New data has emerged that shows the US is becoming an increasingly popular destination for post-study work opportunities, particularly for graduates with a STEM education.
According to a study conducted by Georgetown University research analyst Jack Corrigan, data scientist James Dunham, and research fellow Remco Zwetsloot, found approximately 77% of more than 178,000 international STEM doctoral graduates from US universities chose to remain in the country post-graduation.
The research, which examined the long-term stay rates of international STEM doctoral students and graduates in the US, considered their behaviour over the past five years. This analysis was based on data collected through the National Science Foundation’s (NSF) Survey of Doctorate Recipients (SDR).
Among other findings were the stay rates of older graduates, with the report showing that at least 65% of every year’s graduating class has stayed in the US since 2000. There were no stark differences in stay rates across different STEM educational pursuits, and most graduates eventually go on to obtain permanent residency. It also showed that over the past 20 years, over 40% of the nearly half a million doctoral degrees awarded by universities went to international students.
“Those who stay in the country after receiving their degrees strengthen the domestic STEM workforce and make valuable contributions to the economy and society,” said the authors in discussing the impact of international student stayers in the US.
Of these, Chinese and Indian students make up nearly half, and “most stay long after graduation”. “In February 2017, approximately 90% of Chinese nationals and 87% of Indian nationals who completed STEM PhD programmes in the US between 2000 and 2015 were still living in the country, compared to 66% of graduates from other countries,” the report states.
However, “due to country caps on green cards, Indian graduates have more difficulty obtaining permanent residency than other international students”.
US post-study work opportunities for graduates with a STEM education
Over the years, the US has proved a popular destination for international students due to its post-study work opportunities. In fact, a report by Interstride showed that 41% of students at US universities are interested in staying to work in the country after completing their studies. The same study revealed that 23% of students chose to study in the US over the prospects of finding work after graduation.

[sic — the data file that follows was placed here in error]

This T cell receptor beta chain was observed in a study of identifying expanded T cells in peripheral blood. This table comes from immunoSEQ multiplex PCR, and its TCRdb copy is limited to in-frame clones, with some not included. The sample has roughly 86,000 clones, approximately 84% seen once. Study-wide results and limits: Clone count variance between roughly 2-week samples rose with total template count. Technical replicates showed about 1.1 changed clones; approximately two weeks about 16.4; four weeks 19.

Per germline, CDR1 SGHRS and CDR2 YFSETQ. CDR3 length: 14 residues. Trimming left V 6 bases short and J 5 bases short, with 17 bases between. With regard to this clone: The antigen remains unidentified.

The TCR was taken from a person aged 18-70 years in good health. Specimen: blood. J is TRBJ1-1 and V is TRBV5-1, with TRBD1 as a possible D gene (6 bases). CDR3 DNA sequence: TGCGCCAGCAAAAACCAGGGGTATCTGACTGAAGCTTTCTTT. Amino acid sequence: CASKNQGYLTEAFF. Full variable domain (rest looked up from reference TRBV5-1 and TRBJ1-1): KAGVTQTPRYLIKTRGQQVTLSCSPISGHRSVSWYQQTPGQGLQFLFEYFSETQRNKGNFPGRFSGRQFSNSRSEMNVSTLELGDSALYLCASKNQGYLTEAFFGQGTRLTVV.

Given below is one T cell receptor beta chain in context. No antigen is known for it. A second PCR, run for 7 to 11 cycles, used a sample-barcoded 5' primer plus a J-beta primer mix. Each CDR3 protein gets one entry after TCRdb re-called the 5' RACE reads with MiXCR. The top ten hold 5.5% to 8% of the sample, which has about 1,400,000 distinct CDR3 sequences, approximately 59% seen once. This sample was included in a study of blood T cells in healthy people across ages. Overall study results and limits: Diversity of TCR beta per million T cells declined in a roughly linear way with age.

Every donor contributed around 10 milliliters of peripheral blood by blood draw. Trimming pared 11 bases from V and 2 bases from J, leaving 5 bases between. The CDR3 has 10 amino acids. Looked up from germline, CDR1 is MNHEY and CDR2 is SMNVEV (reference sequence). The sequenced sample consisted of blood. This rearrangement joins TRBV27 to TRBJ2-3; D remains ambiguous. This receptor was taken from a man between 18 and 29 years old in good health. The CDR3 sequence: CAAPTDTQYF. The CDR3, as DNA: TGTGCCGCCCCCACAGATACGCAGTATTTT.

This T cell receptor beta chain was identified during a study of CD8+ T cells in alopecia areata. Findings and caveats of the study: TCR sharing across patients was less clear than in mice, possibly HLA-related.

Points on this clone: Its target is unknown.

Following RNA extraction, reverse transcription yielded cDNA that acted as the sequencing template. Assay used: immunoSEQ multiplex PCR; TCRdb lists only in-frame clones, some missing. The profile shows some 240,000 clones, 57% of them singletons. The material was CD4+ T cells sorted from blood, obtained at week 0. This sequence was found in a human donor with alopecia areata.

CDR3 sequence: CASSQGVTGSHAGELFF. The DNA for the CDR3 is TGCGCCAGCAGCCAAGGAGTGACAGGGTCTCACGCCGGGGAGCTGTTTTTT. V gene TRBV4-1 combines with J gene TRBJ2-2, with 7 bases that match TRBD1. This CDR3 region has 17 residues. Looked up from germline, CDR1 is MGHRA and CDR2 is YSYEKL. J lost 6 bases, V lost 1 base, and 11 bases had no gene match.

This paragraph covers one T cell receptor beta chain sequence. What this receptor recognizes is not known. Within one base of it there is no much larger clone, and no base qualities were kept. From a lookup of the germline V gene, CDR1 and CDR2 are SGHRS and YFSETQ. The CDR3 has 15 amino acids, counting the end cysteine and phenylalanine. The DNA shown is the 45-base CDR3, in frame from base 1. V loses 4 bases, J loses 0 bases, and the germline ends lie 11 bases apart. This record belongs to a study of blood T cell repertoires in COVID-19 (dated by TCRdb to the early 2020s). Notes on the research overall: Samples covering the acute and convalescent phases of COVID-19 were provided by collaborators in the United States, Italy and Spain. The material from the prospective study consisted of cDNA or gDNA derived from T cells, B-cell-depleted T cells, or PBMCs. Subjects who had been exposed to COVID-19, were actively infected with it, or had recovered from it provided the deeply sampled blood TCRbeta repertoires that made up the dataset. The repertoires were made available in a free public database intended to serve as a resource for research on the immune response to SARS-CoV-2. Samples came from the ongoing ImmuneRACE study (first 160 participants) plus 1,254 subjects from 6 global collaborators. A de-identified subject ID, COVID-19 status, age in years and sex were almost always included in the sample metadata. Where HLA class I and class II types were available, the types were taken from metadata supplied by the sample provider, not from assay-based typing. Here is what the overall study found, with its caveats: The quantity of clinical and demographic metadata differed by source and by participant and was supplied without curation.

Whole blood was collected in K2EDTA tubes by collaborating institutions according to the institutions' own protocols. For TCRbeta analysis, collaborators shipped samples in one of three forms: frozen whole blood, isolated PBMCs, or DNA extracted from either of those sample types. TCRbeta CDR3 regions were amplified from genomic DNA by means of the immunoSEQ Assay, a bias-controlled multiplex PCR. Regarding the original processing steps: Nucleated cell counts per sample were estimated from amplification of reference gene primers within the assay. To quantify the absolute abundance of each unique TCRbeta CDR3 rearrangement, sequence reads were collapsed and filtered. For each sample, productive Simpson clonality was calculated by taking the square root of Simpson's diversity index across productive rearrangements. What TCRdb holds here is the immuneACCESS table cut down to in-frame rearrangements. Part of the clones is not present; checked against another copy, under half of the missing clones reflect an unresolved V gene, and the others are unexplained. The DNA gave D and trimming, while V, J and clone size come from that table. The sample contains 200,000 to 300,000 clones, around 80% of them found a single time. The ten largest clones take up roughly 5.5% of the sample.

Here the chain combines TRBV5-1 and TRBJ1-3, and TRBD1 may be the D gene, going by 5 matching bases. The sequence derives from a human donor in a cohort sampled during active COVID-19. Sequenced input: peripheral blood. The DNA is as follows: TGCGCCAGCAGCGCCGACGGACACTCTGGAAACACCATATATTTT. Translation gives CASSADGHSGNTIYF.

This is mostly due to the Optional Practical Training (OPT) route offered to international students. Through this, international students are permitted to stay and work in the US for 12 months provided they find employment in a field related to their degree. A major draw of this is the opportunity to work freely without being sponsored by an employer.
Graduates with a STEM education, in particular, have an advantage in this regard, being granted 24 months instead of the 12 months usually afforded to other degree holders. A recent boom in STEM-related careers has also opened up work opportunities for international students, who are in high demand due to a lack of skilled graduates in these areas.
Barriers to working in the US after graduation
However, the reality of finding a job for graduates without a STEM education is far from friendly. Following the OPT period, another report by Interstride found that most graduates are unable to find employers willing to fill out their H-1B visa applications. This is largely due to a reluctance of American employees in hiring foreigners, as well as the graduates’ own hesitancy in networking due to gaps in cultural understanding.
As a direct result of this, international students are flocking to other countries instead of the US for their education. Research published by the National Foundation for American Policy (NFAP) found that the US is losing international students to Canada, a highly coveted destination due to its many immigration-friendly policies. Most of these students hail from India.
To combat this, the US government has been increasing its efforts to attract and retain foreign talent. The Biden administration recently widened the scope of STEM courses in its OPT programme, and more work visa rights are predicted for international graduates given the increasingly appealing post-study opportunities on offer by other countries.
“In order to remain the beacon that it has always been, the US must solve the puzzle of the higher education-to-immigration transition by providing a clear and visible pathway to opportunity for students at the outset,” said Dr. Rajika Bhandari, an international higher education expert, in an email interview with Study International.
“Without these sorts of changes, the US will continue to lose American-educated talent to other countries, and has already done so over the past few years. This includes more attractive and friendlier immigration policies that enable talented international students to stay on and pursue their ambitions while contributing significantly to the US economy and society.”